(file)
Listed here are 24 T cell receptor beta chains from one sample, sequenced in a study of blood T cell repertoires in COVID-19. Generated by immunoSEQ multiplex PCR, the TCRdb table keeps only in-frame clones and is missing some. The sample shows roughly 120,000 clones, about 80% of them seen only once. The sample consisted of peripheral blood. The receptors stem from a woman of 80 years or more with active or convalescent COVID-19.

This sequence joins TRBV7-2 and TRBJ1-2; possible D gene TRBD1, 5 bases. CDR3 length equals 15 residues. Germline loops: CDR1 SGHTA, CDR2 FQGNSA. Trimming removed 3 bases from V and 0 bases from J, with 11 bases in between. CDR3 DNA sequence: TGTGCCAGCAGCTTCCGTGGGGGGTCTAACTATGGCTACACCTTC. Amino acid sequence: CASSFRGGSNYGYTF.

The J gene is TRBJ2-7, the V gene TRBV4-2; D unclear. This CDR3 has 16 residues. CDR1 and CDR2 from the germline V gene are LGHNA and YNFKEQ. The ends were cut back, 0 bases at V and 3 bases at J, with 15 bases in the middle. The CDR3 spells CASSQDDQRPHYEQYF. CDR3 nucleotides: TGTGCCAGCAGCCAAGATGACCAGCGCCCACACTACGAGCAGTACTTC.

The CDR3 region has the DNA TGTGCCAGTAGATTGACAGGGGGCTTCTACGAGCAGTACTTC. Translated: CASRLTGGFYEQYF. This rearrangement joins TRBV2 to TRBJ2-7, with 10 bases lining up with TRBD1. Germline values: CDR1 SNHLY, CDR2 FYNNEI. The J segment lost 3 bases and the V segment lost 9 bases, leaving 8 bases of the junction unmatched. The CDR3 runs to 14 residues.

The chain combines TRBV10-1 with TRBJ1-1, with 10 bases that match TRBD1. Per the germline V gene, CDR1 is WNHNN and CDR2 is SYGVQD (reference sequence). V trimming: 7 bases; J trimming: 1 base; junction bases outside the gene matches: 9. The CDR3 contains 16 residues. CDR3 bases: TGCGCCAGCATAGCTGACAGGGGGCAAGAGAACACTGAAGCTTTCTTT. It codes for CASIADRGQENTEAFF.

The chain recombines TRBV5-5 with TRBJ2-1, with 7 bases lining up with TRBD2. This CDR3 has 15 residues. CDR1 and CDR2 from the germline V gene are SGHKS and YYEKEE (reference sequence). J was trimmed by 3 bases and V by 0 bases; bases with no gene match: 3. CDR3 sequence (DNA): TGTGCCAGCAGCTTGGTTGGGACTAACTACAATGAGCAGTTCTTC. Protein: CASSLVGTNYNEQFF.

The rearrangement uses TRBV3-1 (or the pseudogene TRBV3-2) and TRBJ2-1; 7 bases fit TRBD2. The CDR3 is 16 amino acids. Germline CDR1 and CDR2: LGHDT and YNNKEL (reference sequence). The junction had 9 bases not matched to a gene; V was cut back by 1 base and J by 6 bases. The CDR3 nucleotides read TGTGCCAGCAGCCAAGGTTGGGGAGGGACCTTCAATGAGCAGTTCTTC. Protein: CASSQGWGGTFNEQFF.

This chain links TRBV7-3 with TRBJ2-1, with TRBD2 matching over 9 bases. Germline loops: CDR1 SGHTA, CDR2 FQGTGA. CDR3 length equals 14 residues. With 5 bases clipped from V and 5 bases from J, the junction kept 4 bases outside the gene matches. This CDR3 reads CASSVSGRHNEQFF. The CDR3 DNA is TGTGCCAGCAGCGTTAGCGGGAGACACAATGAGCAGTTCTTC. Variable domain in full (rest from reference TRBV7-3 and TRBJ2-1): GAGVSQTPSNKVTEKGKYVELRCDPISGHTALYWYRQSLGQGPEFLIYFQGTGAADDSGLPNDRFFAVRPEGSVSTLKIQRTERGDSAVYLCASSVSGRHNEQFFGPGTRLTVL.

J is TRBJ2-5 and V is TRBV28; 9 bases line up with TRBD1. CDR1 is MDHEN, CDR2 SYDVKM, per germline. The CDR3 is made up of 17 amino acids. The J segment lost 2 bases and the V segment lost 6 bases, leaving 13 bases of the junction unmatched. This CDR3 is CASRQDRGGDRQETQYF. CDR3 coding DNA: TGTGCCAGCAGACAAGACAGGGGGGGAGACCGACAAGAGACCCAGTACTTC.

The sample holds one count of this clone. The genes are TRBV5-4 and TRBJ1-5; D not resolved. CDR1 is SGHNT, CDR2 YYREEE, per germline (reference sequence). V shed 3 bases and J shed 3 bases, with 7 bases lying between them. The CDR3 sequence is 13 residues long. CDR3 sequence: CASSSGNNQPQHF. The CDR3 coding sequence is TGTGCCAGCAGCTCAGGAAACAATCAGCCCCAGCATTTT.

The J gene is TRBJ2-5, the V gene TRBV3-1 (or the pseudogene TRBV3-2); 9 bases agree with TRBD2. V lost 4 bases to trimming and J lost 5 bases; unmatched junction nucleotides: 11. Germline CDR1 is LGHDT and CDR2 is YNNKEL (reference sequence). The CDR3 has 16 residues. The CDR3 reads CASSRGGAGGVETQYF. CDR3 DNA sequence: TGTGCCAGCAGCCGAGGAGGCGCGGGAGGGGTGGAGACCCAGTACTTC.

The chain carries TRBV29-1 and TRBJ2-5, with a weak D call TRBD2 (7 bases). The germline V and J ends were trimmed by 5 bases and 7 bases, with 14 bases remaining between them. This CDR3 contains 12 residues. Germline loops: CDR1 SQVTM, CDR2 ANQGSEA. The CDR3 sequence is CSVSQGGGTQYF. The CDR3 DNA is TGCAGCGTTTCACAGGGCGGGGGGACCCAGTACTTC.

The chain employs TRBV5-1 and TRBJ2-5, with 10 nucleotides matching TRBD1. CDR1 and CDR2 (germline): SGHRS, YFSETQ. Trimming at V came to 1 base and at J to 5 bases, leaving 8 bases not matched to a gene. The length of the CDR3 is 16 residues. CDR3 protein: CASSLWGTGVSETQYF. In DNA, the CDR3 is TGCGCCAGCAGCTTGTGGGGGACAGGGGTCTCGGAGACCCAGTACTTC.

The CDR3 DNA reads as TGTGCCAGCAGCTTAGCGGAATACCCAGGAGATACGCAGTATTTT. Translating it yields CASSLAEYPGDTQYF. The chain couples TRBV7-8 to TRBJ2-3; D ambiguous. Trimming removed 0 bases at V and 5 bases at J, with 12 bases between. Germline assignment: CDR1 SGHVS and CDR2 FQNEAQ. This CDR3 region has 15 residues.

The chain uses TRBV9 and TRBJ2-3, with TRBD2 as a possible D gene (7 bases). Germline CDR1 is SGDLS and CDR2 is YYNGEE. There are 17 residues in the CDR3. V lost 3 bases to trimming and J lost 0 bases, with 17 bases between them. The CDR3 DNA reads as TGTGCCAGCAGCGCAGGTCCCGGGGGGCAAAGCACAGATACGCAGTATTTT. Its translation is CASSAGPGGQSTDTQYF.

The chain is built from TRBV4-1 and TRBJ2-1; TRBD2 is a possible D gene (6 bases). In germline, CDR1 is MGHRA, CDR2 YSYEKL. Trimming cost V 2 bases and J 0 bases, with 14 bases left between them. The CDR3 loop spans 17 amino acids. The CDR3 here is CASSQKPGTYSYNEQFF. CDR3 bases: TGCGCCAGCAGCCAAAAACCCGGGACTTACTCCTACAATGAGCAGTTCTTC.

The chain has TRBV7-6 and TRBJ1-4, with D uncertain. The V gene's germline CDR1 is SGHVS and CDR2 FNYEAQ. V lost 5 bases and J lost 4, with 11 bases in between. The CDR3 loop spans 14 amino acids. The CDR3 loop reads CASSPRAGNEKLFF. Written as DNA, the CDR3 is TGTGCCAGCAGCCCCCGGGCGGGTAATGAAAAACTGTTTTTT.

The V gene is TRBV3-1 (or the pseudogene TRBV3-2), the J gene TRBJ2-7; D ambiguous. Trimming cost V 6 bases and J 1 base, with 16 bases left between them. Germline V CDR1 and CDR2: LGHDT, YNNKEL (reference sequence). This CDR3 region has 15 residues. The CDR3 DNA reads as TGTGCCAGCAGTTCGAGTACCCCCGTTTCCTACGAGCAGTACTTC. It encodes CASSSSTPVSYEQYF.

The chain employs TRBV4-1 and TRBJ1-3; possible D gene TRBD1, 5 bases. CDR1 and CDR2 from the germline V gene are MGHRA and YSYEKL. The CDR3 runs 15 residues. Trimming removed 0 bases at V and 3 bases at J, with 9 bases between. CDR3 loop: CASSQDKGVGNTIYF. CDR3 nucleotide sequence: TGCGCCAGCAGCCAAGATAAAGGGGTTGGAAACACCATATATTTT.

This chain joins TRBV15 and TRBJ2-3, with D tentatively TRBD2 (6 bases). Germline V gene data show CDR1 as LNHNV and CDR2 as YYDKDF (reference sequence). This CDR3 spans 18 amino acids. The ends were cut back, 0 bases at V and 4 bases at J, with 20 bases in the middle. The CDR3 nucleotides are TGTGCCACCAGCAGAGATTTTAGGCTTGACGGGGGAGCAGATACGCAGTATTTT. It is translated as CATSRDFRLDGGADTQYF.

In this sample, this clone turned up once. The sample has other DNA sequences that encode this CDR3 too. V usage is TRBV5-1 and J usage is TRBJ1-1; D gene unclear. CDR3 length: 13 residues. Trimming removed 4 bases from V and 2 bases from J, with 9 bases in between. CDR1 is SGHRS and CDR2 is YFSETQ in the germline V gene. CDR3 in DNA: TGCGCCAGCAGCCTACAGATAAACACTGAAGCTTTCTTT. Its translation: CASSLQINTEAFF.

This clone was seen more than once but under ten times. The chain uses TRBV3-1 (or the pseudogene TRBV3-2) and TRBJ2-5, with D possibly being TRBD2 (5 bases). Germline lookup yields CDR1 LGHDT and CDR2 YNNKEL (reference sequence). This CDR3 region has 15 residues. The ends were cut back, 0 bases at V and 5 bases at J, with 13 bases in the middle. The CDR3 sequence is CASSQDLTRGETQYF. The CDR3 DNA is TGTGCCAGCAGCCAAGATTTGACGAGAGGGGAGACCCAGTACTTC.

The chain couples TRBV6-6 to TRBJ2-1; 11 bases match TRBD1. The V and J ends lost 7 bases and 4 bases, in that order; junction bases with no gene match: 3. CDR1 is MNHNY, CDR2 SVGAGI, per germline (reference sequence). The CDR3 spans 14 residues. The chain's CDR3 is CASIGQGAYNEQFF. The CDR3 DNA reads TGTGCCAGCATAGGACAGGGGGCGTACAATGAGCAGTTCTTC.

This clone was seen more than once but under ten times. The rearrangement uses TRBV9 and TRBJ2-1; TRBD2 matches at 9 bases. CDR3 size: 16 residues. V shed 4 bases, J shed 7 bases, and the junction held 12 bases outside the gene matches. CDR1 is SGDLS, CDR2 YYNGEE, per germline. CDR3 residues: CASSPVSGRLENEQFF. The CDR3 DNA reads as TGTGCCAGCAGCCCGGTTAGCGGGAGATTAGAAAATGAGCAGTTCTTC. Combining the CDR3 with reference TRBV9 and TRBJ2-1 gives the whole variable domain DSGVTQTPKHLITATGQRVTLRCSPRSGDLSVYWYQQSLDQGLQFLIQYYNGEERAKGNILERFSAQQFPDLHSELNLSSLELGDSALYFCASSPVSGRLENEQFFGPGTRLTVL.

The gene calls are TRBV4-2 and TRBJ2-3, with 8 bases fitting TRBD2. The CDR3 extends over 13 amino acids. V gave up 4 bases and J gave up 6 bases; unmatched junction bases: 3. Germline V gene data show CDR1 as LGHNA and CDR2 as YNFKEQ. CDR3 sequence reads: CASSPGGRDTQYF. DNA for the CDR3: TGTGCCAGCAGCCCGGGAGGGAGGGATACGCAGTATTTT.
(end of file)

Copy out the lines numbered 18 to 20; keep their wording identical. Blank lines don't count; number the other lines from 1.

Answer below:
The V gene is TRBV3-1 (or the pseudogene TRBV3-2), the J gene TRBJ2-7; D ambiguous. Trimming cost V 6 bases and J 1 base, with 16 bases left between them. Germline V CDR1 and CDR2: LGHDT, YNNKEL (reference sequence). This CDR3 region has 15 residues. The CDR3 DNA reads as TGTGCCAGCAGTTCGAGTACCCCCGTTTCCTACGAGCAGTACTTC. It encodes CASSSSTPVSYEQYF.

The chain employs TRBV4-1 and TRBJ1-3; possible D gene TRBD1, 5 bases. CDR1 and CDR2 from the germline V gene are MGHRA and YSYEKL. The CDR3 runs 15 residues. Trimming removed 0 bases at V and 3 bases at J, with 9 bases between. CDR3 loop: CASSQDKGVGNTIYF. CDR3 nucleotide sequence: TGCGCCAGCAGCCAAGATAAAGGGGTTGGAAACACCATATATTTT.

This chain joins TRBV15 and TRBJ2-3, with D tentatively TRBD2 (6 bases). Germline V gene data show CDR1 as LNHNV and CDR2 as YYDKDF (reference sequence). This CDR3 spans 18 amino acids. The ends were cut back, 0 bases at V and 4 bases at J, with 20 bases in the middle. The CDR3 nucleotides are TGTGCCACCAGCAGAGATTTTAGGCTTGACGGGGGAGCAGATACGCAGTATTTT. It is translated as CATSRDFRLDGGADTQYF.